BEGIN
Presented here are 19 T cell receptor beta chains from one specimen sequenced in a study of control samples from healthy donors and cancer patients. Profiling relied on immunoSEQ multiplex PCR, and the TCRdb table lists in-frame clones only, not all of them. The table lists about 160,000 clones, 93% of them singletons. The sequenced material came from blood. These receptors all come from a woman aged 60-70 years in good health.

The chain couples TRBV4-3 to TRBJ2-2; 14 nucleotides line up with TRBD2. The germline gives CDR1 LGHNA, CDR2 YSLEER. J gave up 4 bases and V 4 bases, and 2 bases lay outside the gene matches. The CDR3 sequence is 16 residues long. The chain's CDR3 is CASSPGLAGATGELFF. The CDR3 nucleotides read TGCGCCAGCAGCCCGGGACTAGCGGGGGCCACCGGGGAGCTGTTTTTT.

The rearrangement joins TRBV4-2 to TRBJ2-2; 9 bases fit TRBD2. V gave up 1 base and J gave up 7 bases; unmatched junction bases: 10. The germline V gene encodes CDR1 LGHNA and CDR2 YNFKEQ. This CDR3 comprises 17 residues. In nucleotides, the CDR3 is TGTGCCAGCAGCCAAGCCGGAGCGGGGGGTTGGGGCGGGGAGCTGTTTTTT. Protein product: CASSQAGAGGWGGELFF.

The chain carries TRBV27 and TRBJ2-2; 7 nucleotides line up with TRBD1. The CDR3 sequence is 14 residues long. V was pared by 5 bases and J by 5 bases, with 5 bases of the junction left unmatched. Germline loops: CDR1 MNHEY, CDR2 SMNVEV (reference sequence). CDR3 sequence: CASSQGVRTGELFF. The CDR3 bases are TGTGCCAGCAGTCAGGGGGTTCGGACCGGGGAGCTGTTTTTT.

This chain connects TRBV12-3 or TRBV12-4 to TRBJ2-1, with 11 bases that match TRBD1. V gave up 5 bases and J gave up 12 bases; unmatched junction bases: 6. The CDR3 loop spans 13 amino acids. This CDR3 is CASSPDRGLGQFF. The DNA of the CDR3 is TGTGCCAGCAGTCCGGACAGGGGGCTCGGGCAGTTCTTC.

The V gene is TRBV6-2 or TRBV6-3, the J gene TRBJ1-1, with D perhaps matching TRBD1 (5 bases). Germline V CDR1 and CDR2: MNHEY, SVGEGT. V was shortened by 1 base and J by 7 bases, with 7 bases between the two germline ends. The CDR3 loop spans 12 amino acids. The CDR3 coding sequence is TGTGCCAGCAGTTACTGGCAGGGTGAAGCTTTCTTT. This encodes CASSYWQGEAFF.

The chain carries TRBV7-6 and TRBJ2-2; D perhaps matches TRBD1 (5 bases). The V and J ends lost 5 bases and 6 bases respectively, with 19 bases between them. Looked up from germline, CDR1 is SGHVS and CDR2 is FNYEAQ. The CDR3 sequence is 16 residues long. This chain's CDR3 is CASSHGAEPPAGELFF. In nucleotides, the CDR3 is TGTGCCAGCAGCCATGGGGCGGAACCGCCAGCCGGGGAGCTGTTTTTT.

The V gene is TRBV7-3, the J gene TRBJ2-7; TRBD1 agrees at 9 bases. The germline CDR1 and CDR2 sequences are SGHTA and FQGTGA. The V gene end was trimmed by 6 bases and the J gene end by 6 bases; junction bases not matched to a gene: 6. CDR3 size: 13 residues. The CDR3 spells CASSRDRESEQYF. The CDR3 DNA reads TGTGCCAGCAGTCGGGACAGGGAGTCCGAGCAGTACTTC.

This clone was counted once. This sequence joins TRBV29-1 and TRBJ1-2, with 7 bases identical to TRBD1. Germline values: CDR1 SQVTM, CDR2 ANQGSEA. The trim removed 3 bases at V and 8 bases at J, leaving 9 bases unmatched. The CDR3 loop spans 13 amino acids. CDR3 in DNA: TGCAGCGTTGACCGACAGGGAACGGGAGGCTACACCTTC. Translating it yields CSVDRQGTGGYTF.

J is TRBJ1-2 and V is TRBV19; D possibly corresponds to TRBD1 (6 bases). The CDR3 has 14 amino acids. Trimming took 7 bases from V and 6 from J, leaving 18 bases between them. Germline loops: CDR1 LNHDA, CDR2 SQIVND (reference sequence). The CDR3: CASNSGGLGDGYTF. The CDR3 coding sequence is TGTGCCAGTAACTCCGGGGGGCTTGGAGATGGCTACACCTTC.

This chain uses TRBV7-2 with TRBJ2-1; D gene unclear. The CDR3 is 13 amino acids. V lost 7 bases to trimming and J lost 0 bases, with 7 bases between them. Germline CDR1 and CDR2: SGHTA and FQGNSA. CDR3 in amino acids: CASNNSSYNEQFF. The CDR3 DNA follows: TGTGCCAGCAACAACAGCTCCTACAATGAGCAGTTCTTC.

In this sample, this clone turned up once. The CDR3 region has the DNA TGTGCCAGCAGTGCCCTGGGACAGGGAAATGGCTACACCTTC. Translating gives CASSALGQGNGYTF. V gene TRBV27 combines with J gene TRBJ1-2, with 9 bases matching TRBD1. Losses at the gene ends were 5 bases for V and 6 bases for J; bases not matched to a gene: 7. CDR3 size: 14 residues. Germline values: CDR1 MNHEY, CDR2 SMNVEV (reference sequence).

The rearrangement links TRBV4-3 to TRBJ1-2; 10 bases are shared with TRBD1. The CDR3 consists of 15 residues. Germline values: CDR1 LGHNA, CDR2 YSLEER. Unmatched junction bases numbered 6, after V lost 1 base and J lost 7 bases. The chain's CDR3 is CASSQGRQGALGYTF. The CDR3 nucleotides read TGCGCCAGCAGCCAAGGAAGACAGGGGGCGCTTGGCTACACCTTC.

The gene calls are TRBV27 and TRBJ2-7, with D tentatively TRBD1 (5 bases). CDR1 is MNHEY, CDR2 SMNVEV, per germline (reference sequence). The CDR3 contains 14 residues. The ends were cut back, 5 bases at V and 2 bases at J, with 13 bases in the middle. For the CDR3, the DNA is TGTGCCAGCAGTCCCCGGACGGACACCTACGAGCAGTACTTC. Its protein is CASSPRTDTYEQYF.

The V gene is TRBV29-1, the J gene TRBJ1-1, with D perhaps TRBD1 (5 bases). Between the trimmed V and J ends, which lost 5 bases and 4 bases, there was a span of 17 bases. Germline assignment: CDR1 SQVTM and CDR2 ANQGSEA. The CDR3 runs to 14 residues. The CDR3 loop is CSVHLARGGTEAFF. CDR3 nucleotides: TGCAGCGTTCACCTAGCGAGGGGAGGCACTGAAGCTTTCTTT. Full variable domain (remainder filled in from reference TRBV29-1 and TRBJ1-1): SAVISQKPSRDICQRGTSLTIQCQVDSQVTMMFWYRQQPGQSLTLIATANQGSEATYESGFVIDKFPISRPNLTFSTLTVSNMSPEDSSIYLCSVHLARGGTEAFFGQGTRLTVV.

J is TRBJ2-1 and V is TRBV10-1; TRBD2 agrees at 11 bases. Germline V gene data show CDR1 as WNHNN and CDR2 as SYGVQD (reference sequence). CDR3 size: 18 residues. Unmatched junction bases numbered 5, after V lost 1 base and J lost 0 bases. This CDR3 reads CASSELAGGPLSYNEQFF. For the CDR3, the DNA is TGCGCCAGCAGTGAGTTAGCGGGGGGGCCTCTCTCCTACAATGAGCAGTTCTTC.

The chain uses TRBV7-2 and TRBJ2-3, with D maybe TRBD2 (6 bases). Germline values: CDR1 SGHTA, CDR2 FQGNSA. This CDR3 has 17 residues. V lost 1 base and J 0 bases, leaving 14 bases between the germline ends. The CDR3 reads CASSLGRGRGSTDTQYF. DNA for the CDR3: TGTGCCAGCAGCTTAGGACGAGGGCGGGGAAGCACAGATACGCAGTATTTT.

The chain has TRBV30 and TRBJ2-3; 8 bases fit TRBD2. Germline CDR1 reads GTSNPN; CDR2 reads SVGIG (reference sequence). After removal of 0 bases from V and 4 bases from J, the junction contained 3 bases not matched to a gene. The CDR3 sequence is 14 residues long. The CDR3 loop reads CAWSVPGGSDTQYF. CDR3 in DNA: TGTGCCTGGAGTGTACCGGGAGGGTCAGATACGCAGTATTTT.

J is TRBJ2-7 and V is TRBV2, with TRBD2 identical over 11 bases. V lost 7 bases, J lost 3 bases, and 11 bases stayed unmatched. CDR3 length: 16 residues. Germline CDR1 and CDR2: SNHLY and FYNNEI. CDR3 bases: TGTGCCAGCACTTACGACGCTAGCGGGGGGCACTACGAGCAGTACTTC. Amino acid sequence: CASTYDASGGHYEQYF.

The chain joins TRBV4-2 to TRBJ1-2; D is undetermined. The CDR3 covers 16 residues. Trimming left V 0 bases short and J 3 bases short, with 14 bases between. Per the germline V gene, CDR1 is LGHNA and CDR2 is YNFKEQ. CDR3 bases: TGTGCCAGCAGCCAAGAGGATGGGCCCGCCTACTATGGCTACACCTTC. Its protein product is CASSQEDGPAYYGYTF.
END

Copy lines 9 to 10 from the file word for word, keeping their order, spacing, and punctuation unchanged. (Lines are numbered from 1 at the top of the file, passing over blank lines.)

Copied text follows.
This clone was counted once. This sequence joins TRBV29-1 and TRBJ1-2, with 7 bases identical to TRBD1. Germline values: CDR1 SQVTM, CDR2 ANQGSEA. The trim removed 3 bases at V and 8 bases at J, leaving 9 bases unmatched. The CDR3 loop spans 13 amino acids. CDR3 in DNA: TGCAGCGTTGACCGACAGGGAACGGGAGGCTACACCTTC. Translating it yields CSVDRQGTGGYTF.

J is TRBJ1-2 and V is TRBV19; D possibly corresponds to TRBD1 (6 bases). The CDR3 has 14 amino acids. Trimming took 7 bases from V and 6 from J, leaving 18 bases between them. Germline loops: CDR1 LNHDA, CDR2 SQIVND (reference sequence). The CDR3: CASNSGGLGDGYTF. The CDR3 coding sequence is TGTGCCAGTAACTCCGGGGGGCTTGGAGATGGCTACACCTTC.